Weight watching? Here's how Oprah can help
Oprah Winfrey will become a member and part owner of the company
Ben Tinker | 10/20/2015, 1:30 p.m.
(CNN) If you're looking to break a bad habit -- or form a new one -- science shows you're more likely to stick to it if you make the change on a Monday.
Perhaps it's fitting, then, that this announcement came on a Monday morning:
"Oprah Winfrey and Weight Watchers International, Inc. have joined together in a groundbreaking partnership to inspire people around the world to lead a healthier and more fulfilling life."
"Weight Watchers has given me the tools I need to begin to make the lasting shift that I and so many of us who are struggling with weight loss have longed for," said Winfrey in the press release. "I believe in the program so much I decided to invest in the company and partner in its evolution."
"We are expanding our purpose from focusing on weight loss alone to more broadly helping people live a healthier, happier life," said Weight Watchers President and CEO Jim Chambers, in the statement. "We believe that (Oprah's) remarkable ability to connect and inspire people to realize their full potential is uniquely complimentary to our powerful community, extraordinary coaches and proven approach."
History of Weight Watchers
Weight Watchers has been a powerful and effective tool in the fight against obesity since the program was founded in 1963 by Jean Nidetch, a self-described "overweight housewife obsessed with cookies.
After struggling to lose weight for years, Nidetch began hosting weekly meetings at her home with friends, to discuss their difficulties with dieting and exercise.
"Compulsive eating is an emotional problem," Nidetch told Time magazine in 1972, "and we use an emotional approach to its solution."
Abiding by her philosophy -- "It's choice, not chance, that determines your destiny." -- Nidetch managed to lose more than 70 pounds, and keep it off.
According to its latest earnings release, Weight Watchers currently has 2.8 million active subscribers worldwide, down from 3.4 million one year ago.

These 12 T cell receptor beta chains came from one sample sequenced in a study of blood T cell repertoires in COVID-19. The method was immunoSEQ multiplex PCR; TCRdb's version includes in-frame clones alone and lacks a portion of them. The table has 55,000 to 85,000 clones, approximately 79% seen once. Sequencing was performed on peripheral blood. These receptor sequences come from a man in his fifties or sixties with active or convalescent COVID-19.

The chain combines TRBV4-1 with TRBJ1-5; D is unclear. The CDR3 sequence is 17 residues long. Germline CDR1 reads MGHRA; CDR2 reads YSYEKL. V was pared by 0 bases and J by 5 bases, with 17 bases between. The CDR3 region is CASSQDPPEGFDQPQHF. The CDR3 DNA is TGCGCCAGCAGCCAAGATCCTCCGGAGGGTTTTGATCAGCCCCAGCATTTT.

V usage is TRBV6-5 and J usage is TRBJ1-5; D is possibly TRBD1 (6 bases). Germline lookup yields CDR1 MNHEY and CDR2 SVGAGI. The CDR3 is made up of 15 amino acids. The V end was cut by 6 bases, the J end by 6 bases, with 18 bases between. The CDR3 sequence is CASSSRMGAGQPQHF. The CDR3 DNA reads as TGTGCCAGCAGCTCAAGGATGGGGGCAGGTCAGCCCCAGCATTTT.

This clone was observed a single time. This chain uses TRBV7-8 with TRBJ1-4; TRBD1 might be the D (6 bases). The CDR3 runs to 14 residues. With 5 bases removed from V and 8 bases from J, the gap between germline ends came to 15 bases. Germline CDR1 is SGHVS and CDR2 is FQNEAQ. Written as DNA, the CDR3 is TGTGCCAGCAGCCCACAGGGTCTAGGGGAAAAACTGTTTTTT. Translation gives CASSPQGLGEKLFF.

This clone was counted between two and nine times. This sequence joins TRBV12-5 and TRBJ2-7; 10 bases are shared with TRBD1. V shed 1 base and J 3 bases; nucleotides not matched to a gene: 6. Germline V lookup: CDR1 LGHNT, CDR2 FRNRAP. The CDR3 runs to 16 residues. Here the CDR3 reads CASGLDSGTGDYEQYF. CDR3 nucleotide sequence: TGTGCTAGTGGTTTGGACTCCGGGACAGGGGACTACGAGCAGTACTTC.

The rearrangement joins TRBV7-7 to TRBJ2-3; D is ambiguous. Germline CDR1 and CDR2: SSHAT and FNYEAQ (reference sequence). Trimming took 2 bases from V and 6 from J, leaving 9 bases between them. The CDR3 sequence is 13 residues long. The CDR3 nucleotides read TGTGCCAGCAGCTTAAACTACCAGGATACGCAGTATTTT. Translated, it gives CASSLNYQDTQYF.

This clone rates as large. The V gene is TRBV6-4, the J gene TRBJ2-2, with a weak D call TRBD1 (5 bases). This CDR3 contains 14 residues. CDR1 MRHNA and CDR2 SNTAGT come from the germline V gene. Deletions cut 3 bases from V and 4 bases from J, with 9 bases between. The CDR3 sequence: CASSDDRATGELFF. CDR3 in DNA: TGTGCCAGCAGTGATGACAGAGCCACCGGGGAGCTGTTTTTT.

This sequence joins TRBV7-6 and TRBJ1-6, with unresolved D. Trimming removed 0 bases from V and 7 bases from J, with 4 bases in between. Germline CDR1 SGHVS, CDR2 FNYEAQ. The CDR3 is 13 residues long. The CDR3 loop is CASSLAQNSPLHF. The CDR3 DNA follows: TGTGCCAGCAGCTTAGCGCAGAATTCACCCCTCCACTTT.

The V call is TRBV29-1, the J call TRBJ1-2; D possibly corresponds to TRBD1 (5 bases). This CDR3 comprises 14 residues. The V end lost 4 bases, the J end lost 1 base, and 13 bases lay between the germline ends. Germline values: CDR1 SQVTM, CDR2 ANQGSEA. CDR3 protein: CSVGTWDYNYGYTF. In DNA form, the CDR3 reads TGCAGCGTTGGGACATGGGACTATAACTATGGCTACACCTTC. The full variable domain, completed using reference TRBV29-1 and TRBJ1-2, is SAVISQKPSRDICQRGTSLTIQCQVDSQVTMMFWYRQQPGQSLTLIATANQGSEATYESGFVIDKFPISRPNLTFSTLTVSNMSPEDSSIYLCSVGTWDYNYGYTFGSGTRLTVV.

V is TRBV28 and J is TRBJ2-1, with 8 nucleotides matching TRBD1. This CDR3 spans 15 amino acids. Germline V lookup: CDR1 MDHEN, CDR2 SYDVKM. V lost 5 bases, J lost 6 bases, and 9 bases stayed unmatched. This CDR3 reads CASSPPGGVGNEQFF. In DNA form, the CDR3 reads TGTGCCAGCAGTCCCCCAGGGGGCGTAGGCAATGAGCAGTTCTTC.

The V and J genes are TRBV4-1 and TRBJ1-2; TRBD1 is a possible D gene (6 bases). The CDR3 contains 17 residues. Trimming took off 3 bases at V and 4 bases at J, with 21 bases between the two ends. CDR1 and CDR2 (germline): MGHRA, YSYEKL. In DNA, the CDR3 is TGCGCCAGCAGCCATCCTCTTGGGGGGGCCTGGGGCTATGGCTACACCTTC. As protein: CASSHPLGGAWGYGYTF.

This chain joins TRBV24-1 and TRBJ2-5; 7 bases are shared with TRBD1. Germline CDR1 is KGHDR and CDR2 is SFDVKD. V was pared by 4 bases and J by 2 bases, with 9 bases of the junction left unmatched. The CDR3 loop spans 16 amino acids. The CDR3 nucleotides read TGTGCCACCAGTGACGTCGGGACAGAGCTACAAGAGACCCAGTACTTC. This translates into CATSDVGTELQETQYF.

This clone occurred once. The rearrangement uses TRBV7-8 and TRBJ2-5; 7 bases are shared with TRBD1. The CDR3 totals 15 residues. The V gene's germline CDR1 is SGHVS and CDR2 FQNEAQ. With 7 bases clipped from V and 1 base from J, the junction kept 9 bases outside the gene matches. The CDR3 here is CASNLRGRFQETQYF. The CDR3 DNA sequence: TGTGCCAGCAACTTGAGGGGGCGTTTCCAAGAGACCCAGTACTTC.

How does Weight Watchers measure up?
Weight Watchers works using a "points" system, where foods are scored based on protein, carb, fat and fiber content. Foods that are more nutrient-dense -- the ones that keep you fuller longer -- "cost" the least. The number of points you're allotted per day varies based on your age, height, weight and weight loss or weight management goals.
When U.S. News and World Report recently ranked 35 of the most popular diets, Weight Watchers tied for third place (alongside the Mayo Clinic Diet and Mediterranean Diet; and just below the DASH Diet and TLC Diet).
U.S. News called Weight Watchers a "smart and effective" diet, highlighting the upside that you can eat what you want and that no foods are off-limits. Downsides include the program's price and tedious point tallying.
Bottom line: "It's livable," said Dr. Melina Jampolis, a physician-nutrition specialist, who is not in any way affiliated with Weight Watchers. "With restaurants and holidays and parties, you have the tools to handle any eating occasion."
"It's based in real life, real food, real living," said Gary Foster, Weight Watchers' Chief Scientific Officer. "We're not a brand about exclusion, saying 'you must eat this' and 'you can't eat that.' You're in charge of what's in and what's out."